Joe Angelastro pictured himself in a Seaford football jersey from a young age, but before he could run over players on a field, he had to work over his parents.
“I always wanted to play, but my parents didn’t really want me to,” Angelastro said. “They were scared about the contact and everything. But I always loved it and always kept pushing them to play.”
Then in the seventh grade, after convincing his mother who in turn helped his father get onboard, Angelastro got his way. And it was great news not only for him, but the future of the Seaford football program.
Angelastro, a 5-9, 175-pound running back who rushed for 1,530 yards and 17 touchdowns in a Class IV Long Island Championship winning season last season as a junior, has started this season where he left off. He rushed for 305 yards and three touchdown on 33 carries to lead Seaford to a 34-12 victory over Clarke Sept. 21 to be named Newsday’s Athlete of the Week.
But don’t expect the senior to take nearly any of the credit for himself.
“It’s the offensive line,” Angelastro said. “I couldn’t do anything without them. The holes were huge, and I just hit them.”
Whether Angelastro will admit it or not, it’s his play that is largely why Seaford is riding a nine-game winning streak, dating to last season, and is off to a 3-0 start. He has rushed for 604 yards and six touchdowns on 80 carries to open the season, averaging 7.55 yards per rush.
Seaford coach Rob Perpall credits Angelastro’s work ethic, saying sometimes the running back even needs to be protected from himself.
“Where he really excels is in practice,” Perpall said. “He practices so hard that I usually have to take him out because he’s really into it. He loves to play.”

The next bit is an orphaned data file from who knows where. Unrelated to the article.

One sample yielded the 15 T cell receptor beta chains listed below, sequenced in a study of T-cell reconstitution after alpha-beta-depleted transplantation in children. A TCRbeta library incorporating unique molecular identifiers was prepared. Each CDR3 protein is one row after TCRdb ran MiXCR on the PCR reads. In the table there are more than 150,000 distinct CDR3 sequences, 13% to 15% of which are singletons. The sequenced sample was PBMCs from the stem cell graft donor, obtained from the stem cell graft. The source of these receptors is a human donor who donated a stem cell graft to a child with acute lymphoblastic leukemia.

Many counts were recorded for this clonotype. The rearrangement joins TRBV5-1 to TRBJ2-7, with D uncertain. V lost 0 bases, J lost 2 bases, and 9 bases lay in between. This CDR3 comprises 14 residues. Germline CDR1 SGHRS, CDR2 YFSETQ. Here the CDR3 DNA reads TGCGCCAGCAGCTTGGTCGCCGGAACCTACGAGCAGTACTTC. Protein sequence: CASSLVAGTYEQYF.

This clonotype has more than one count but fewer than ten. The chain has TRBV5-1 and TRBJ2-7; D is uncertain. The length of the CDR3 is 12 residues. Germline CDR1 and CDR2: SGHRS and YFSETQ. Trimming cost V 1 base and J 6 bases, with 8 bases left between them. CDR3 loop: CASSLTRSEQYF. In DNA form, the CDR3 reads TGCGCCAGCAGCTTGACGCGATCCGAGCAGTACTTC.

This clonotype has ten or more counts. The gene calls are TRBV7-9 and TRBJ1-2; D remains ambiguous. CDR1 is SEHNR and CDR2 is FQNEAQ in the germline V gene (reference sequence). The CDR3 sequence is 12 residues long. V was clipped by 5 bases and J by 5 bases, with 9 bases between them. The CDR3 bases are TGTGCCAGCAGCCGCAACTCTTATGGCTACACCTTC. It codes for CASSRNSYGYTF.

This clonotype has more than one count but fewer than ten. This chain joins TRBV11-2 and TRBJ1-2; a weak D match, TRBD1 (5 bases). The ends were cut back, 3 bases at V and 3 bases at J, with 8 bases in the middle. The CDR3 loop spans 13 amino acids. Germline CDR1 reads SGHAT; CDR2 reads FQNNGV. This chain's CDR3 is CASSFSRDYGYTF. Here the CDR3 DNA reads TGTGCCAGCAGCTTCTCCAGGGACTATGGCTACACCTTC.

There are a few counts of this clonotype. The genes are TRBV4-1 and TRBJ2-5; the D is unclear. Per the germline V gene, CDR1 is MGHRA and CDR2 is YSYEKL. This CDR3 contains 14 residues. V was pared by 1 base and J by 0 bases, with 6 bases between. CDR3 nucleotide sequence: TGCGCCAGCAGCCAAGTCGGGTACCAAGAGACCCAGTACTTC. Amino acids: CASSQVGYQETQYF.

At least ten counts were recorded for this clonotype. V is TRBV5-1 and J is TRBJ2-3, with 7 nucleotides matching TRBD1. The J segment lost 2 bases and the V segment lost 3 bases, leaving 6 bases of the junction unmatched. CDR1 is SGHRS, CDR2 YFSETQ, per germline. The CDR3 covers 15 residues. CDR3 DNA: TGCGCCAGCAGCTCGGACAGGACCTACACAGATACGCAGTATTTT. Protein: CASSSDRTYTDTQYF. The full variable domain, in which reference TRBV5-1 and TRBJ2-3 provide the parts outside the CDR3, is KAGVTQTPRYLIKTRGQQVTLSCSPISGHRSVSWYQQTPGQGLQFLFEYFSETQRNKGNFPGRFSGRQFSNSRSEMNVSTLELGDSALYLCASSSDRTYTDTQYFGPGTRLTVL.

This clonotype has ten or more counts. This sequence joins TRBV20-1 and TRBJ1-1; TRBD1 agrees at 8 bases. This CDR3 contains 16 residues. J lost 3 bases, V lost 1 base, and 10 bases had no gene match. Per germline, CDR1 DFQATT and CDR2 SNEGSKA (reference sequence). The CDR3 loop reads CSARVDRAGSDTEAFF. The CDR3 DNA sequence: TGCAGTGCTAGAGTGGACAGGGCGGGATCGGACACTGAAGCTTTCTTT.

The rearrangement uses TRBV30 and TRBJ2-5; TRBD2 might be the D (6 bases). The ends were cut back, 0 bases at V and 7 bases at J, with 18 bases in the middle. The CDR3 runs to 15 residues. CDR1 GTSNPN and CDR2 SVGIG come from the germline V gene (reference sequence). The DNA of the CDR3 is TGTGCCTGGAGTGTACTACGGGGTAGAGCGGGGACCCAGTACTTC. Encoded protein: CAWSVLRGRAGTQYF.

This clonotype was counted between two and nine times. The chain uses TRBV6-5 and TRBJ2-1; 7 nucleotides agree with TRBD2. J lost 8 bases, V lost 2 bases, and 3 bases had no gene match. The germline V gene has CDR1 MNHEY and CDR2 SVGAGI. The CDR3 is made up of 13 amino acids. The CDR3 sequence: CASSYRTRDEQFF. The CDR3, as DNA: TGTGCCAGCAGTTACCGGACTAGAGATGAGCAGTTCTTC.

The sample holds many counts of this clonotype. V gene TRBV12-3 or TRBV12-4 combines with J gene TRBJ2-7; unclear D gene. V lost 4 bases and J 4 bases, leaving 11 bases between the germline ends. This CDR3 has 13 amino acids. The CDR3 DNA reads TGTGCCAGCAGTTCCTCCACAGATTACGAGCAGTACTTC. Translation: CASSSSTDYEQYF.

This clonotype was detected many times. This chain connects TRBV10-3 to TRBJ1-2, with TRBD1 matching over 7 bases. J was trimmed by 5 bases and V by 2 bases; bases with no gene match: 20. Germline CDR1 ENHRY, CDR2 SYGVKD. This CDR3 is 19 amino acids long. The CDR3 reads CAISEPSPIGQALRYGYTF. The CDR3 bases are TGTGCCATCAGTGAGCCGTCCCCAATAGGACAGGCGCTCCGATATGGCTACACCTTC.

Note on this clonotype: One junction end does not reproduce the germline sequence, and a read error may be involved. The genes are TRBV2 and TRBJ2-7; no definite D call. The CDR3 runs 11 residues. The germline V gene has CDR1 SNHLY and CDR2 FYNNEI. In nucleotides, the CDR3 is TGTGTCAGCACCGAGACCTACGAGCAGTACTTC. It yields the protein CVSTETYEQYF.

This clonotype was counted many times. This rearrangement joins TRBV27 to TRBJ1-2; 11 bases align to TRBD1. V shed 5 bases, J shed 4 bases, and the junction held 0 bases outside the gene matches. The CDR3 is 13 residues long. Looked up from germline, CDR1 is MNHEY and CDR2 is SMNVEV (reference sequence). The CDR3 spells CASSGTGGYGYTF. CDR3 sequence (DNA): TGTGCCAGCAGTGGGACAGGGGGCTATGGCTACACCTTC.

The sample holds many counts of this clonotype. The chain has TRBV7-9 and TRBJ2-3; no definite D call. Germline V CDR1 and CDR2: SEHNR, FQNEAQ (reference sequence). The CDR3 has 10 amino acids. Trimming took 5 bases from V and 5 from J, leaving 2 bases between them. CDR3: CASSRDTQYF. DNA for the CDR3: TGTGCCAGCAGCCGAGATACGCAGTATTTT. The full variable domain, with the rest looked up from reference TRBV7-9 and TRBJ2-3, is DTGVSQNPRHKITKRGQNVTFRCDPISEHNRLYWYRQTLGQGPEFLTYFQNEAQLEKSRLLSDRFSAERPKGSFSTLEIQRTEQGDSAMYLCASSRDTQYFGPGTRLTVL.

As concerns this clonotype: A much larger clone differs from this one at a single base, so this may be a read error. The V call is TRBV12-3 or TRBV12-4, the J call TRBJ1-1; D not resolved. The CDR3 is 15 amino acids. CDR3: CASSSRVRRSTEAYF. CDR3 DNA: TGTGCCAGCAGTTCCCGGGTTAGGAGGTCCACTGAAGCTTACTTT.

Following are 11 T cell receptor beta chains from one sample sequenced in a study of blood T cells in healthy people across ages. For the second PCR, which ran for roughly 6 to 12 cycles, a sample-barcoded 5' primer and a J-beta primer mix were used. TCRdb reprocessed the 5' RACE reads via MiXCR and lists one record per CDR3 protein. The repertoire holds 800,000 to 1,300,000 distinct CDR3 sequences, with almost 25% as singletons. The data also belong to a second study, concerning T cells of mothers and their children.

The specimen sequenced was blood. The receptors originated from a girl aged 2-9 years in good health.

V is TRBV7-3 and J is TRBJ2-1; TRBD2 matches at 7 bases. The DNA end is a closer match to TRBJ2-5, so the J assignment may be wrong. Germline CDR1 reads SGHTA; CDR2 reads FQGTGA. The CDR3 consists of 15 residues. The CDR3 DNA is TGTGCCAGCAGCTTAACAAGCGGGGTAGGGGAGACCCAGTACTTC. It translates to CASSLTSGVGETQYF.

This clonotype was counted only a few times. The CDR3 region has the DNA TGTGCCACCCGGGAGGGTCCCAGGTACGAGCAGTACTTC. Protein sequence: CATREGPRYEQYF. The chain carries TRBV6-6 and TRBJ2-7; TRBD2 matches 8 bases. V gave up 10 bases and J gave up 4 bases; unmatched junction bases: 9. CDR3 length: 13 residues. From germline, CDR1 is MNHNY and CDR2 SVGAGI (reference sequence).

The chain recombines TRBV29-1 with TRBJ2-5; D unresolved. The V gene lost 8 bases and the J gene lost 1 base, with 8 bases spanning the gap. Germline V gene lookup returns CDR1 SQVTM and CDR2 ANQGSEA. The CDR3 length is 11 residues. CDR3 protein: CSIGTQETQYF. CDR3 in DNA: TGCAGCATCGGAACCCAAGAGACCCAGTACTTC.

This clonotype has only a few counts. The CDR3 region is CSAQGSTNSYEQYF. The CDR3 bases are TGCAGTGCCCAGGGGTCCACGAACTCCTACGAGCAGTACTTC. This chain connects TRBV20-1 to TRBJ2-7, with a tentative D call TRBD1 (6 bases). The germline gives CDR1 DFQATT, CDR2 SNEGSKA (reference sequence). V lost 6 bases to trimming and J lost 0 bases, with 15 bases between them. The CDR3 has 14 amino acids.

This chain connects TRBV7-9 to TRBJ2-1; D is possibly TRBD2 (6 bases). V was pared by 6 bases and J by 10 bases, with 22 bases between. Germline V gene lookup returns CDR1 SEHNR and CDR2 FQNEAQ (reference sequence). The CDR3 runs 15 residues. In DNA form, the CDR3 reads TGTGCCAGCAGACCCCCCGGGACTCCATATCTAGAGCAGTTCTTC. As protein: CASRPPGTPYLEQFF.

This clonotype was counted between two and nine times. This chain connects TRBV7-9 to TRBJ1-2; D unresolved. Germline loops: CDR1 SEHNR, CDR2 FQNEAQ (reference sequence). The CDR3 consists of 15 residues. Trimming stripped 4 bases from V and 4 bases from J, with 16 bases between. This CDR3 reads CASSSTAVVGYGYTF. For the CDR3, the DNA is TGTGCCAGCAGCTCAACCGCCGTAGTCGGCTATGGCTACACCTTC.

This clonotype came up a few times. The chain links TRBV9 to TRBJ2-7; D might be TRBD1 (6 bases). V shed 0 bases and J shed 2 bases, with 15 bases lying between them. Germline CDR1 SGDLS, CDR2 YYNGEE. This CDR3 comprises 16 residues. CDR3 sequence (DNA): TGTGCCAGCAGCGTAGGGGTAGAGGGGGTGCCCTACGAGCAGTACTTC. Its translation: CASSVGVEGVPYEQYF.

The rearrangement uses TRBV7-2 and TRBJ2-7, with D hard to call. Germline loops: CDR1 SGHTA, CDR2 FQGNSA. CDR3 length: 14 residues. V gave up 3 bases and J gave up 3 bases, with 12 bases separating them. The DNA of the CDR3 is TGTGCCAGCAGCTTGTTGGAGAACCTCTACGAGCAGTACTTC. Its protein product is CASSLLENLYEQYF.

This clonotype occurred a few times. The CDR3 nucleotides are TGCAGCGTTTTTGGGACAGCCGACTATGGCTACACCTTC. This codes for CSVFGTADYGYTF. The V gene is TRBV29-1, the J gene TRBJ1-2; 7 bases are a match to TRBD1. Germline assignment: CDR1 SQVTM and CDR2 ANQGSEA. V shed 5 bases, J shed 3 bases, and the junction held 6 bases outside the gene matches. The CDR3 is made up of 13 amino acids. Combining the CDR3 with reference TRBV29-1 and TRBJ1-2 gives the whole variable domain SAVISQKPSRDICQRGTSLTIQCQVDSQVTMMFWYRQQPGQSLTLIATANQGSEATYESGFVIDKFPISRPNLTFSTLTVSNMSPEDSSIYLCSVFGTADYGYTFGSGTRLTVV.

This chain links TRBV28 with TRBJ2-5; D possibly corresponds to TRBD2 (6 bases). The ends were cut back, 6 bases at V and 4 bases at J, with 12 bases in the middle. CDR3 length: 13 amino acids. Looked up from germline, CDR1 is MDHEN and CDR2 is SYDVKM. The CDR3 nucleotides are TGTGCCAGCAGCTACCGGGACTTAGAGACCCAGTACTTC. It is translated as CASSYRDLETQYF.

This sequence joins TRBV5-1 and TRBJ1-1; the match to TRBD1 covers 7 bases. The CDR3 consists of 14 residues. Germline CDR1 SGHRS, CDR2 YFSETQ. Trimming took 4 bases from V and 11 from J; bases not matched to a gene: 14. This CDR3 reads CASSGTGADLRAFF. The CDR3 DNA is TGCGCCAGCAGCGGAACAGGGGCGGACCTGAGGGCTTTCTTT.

A workhorse on the field, Angelastro, who took over for All-Long Island running back Danny Roell last season, has carried the ball at least 25 times in seven of Seaford’s 12 victories he played in overall.
“He has a lot of God-given gifts of physical skill, but he has a work ethic and tremendous enthusiasm,” Perpall said. “He’s as hard a worker I’ve ever coached in 50 years…that’s what separates him.”
But Angelastro, who described himself as a patient runner, isn’t concerned about personal statistics, yardage totals or setting records. The only number he’s concerned with is the one under “Seaford” on the scoreboard, and making sure that number is greater than whoever the opponent is that day. Not even a number such as 300 yards.
“It means a lot, but not that much because all that matters is we’re winning on the scoreboard,” Angelastro said. “That’s all that matters to me.”
Along with the respect of his teammates, and an opportunity to win a second-straight Long Island Championship.
“I know they would lay a body down for me and I would lay a body down for them,” Angelastro said. “And hopefully it ends like last year.”